7. Colli LM, Machiela MJ, Myers TA, Jessop L, Yu K, Chanock SJ. Burden of nonsynonymous mutations among TCGA cancers and candidate immune checkpoint inhibitor responses. Cancer Res. (2016) 76:3767–72. doi: 10.1158/0008-5472.CAN-16-0170
8. de Velasco G, Miao D, Voss MH, Hakimi AA, Hsieh JJ, Tannir NM. Tumor mutational load and immune parameters across metastatic renal cell carcinoma risk groups. Cancer Immunol Res. (2016) 4:820–2. doi: 10.1158/2326-6066.CIR-16-0110
9. Choudhury NJ, Kiyotani K, Yap KL, Campanile A, Antic T, Yew PY, et al. Low T-cell receptor diversity, high somatic mutation burden, and high neoantigen load as predictors of clinical outcome in muscle-invasive bladder cancer. Eur Urol Focus (2016) 2:445–52. doi: 10.1016/j.euf.2015.09.007
10. Cimadamore A, Gasparrini S, Santoni M, Cheng L, Lopez-Beltran A, Battelli N. Biomarkers of aggressiveness in genitourinary tumors with emphasis on kidney, bladder, and prostate cancer. Expert Rev Mol Diagn. (2018) 18:645–55. doi: 10.1080/14737159.2018.1490179
11. Olkhov-Mitsel E, Savio AJ, Kron KJ, Pethe VV, Hermanns T, Fleshner NE. Epigenome-Wide DNA methylation profiling identifies differential methylation biomarkers in high-grade bladder cancer. Transl Oncol. (2017) 10:168–77. doi: 10.1016/j.tranon.2017.01.001
13. Giulietti M, Santoni M, Cimadamore A, Carrozza F, Piva F, Cheng L, et al. Exploring small extracellular vesicles for precision medicine in prostate cancer. Front Oncol. (2018) 8:221. doi: 10.3389/fonc.2018.00221
14. Veldman-Jones MH, Brant R, Rooney C, Geh C, Emery H, Harbron CG. Evaluating robustness and sensitivity of the nanostring technologies ncounter platform to enable multiplexed gene expression analysis of clinical samples. Cancer Res. (2015) 75:2587–93. doi: 10.1158/0008-5472.CAN-15-0262
15. Tretiakova M, Fulton R, Kocherginsky M, Long T, Ussakli C, Antic T, et al. Concordance study of PD-L1 expression in primary and metastatic bladder carcinomas: comparison of four commonly used antibodies and RNA expression. Mod Pathol. (2018) 31:623–32. doi: 10.1038/modpathol.2017.188
16. Kamat AM, Briggman J, Urbauer DL, Svatek R, Nogueras González GM, Anderson R, et al. Cytokine panel for response to intravesical therapy (CyPRIT): nomogram of changes in urinary cytokine levels predicts patient response to bacillus Calmette-Guérin. Eur Urol. (2016) 69:197–200. doi: 10.1016/j.eururo.2015.06.023
17. Robertson AG, Kim J, Al-Ahmadie H, Bellmunt J, Guo G, Cherniack AD, et al. Comprehensive molecular characterization of muscle-invasive bladder cancer. Cell (2017) 171:540–56.e25. doi: 10.1016/j.cell.2017.09.007
18. Kohli M, Ho Y, Hillman DW, Van Etten JL, Henzler C, Yang R. Androgen receptor variant AR-V9 is coexpressed with AR-V7 in prostate cancer metastases and predicts abiraterone resistance. Clin Cancer Res. (2017) 23:4704–15. doi: 10.1158/1078-0432.CCR-17-0017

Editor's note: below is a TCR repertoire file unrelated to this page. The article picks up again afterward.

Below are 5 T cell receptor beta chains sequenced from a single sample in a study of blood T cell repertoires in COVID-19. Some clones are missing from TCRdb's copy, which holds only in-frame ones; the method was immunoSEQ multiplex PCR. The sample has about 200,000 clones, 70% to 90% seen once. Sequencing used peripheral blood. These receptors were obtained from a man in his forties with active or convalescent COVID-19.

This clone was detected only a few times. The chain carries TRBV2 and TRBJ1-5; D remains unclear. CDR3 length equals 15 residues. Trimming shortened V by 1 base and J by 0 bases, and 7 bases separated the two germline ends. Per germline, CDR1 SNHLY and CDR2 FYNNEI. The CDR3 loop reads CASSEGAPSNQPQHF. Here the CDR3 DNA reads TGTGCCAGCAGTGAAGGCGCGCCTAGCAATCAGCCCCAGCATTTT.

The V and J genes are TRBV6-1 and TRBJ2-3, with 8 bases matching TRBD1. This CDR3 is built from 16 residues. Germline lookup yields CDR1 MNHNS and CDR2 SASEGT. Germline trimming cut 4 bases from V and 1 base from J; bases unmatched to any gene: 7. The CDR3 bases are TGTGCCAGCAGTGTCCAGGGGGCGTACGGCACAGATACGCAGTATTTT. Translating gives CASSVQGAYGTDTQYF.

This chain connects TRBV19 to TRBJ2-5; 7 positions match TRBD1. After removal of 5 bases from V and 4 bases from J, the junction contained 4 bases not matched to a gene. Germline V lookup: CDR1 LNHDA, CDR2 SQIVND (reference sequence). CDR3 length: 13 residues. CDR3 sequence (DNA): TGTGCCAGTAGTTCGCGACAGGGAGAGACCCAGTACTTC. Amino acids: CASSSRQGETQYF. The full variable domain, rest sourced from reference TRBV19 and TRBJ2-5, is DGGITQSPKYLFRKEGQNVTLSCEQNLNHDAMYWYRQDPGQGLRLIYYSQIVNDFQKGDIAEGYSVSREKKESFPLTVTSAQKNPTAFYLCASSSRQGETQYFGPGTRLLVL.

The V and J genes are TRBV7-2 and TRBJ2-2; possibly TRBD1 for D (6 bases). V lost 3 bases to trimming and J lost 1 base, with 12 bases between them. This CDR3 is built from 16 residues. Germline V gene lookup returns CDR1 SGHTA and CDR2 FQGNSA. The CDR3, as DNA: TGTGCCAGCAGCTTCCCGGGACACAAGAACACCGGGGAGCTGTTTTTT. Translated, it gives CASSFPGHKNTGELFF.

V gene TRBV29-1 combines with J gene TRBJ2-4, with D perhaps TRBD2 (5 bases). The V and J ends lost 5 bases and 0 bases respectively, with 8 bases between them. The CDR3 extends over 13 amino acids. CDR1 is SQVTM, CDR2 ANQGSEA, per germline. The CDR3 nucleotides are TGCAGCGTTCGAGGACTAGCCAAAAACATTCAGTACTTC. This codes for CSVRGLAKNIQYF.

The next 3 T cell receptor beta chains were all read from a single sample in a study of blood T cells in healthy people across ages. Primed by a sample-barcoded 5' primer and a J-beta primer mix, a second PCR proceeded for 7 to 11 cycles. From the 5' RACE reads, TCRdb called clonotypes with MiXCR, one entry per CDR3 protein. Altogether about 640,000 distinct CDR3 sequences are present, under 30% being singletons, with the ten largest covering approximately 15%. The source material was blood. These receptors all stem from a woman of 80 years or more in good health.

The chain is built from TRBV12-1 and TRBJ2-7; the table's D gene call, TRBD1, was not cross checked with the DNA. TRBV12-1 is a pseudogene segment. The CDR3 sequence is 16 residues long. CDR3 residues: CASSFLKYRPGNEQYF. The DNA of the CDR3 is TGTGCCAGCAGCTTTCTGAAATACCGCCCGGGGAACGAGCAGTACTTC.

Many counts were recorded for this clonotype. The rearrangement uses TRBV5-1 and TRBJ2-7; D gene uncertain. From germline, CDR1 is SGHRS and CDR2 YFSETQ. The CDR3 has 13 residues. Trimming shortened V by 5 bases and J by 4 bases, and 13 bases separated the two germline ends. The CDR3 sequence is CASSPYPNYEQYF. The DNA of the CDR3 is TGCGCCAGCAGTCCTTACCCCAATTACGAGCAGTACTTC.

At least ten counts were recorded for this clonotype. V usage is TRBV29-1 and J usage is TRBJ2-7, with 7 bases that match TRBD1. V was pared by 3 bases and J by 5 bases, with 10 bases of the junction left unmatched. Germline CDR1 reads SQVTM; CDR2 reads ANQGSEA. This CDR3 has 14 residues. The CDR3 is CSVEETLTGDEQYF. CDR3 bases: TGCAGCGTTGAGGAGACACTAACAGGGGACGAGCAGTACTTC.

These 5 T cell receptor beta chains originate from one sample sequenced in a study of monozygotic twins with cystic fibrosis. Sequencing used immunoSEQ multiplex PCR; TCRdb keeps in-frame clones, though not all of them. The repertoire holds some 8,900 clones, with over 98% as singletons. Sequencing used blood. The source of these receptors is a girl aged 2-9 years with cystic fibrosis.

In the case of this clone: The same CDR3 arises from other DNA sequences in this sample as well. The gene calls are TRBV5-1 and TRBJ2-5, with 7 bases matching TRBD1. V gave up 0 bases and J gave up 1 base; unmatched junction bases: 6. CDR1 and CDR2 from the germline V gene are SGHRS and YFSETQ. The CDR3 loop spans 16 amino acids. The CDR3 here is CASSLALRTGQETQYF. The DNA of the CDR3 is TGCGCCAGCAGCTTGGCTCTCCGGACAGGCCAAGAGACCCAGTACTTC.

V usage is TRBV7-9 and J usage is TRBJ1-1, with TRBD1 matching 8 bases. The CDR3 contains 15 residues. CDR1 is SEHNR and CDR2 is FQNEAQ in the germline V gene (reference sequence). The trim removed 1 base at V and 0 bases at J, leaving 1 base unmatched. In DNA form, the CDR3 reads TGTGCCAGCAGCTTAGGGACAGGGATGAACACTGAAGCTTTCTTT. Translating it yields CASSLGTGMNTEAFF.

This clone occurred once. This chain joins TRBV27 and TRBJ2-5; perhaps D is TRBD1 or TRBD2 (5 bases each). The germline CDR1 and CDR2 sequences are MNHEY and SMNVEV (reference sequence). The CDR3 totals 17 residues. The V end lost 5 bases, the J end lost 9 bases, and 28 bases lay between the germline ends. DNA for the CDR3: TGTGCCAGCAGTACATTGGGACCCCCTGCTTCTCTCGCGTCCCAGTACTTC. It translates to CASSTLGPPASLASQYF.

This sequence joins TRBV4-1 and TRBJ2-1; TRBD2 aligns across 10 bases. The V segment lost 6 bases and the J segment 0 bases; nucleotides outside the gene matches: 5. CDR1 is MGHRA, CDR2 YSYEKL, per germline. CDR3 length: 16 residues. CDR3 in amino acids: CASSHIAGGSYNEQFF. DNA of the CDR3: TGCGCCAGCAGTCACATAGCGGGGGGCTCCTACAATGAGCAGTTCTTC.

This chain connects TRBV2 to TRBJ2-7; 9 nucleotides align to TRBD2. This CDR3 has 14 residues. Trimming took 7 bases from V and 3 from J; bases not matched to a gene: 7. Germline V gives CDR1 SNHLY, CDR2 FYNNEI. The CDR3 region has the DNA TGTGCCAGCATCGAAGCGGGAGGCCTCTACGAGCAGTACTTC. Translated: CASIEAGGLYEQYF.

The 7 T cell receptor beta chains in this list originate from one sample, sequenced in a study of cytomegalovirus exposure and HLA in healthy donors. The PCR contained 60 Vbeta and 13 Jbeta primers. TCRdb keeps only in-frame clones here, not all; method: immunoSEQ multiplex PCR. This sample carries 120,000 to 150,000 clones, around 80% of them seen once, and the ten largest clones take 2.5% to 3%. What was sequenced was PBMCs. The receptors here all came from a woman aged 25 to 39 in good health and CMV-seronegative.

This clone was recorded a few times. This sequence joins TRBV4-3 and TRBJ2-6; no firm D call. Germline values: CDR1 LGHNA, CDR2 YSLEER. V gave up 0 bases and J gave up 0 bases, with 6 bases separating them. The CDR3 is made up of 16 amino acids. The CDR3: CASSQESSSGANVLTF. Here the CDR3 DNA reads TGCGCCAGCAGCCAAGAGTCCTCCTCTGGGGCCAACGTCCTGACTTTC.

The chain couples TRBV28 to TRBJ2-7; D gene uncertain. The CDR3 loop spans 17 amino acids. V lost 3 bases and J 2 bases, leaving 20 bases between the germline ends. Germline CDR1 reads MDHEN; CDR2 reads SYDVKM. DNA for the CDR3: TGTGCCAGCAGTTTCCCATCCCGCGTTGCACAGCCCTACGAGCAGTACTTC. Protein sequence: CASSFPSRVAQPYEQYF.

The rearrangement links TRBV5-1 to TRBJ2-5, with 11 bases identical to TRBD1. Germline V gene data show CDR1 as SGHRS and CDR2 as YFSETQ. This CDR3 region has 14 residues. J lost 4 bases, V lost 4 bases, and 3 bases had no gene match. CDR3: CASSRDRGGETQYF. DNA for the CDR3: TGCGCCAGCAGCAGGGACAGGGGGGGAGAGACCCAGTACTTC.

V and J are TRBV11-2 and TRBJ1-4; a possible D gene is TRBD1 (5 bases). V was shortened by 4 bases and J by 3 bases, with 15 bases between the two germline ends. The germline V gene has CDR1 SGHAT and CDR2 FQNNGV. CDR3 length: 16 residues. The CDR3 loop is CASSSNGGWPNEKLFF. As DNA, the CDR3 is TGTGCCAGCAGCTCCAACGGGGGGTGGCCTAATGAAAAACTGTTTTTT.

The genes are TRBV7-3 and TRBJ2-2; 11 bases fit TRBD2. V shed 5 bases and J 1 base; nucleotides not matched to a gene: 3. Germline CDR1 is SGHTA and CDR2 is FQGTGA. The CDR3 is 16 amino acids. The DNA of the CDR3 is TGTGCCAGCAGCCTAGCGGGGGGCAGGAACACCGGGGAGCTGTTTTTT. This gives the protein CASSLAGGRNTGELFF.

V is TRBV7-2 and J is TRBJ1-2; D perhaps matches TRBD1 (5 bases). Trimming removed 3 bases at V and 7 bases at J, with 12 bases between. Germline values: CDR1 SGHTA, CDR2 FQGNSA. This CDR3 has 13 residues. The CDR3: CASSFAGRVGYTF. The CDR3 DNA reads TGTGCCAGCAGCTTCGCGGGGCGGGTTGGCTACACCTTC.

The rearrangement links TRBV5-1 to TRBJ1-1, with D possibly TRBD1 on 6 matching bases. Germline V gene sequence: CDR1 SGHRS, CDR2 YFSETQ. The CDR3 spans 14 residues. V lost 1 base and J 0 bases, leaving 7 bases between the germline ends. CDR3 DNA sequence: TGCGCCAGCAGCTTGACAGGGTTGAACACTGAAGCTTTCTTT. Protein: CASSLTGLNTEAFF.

19. Verma B, Ritchie M, Mancini M. Development and applications of patient-derived xenograft models in humanized mice for oncology and immune-oncology drug discovery. Curr Protoc Pharmacol. (2017) 78:14.41.1–12. doi: 10.1002/cpph.26
21. Lawrence MG, Obinata D, Sandhu S, Selth LA, Wong SQ, Porter LH. Patient-derived models of abiraterone- and enzalutamide-resistant prostate cancer reveal sensitivity to ribosome-directed therapy. Eur Urol. (2018) 74:562–72. doi: 10.1016/j.eururo.2018.06.020
22. Zhao H, Nolley R, Chan AMW, Rankin EB, Peehl DM. Cabozantinib inhibits tumor growth and metastasis of a patient-derived xenograft model of papillary renal cell carcinoma with MET mutation. Cancer Biol Ther. (2017) 18:863–71. doi: 10.1080/15384047.2016.1219816
23. Schuller AG, Barry ER, Jones RD, Henry RE, Frigault MM, Beran G. The MET Inhibitor AZD6094 (Savolitinib,HMPL-504) induces regression in papillary renal cell carcinoma patient-derived xenograft models. Clin Cancer Res. (2015) 21:2811–9. doi: 10.1158/1078-0432.CCR-14-2685
25. Hollingshead MG, Stockwin LH, Alcoser SY, Newton DL, Orsburn BC, Bonomi CA, et al. Gene expression profiling of 49 human tumor xenografts from in vitro culture through multiple in vivo passages - strategies for data mining in support of therapeutic studies. BMC Genomics (2014) 15:393. doi: 10.1186/1471-2164-15-393.
26. Morton JJ, Bird G, Keysar SB, Astling DP, Lyons TR, Anderson RT, et al. XactMice: humanizing mouse bone marrow enable microenvironment reconstitution in a patient-derived xenograft model of head and neck cancer. Oncogene (2016) 35:290–300. doi: 10.1038/onc.2015.94
Keywords: next generation sequencing, targeted gene sequencing, NanoString System, patient-derived xenografts, organoids, renal cell carcinoma, prostate carcinoma, bladder carcinoma
Citation: Giunchi F, Cimadamore A and Fiorentino M (2018) Emerging Molecular Technologies in Genitourinary Tumors. Front. Oncol. 8:489. doi: 10.3389/fonc.2018.00489
Received: 31 August 2018; Accepted: 11 October 2018;
Published: 30 October 2018.
Edited by:Liang Cheng, Indiana University - Purdue University Indianapolis, United States
Reviewed by:Gregor Mikuz, Innsbruck Medical University, Austria
Maria Rosaria Raspollini, Azienda Ospedaliero-Universitaria Careggi, Italy
Copyright © 2018 Giunchi, Cimadamore and Fiorentino. This is an open-access article distributed under the terms of the Creative Commons Attribution License (CC BY). The use, distribution or reproduction in other forums is permitted, provided the original author(s) and the copyright owner(s) are credited and that the original publication in this journal is cited, in accordance with accepted academic practice. No use, distribution or reproduction is permitted which does not comply with these terms.
*Correspondence: Michelangelo Fiorentino, email@example.com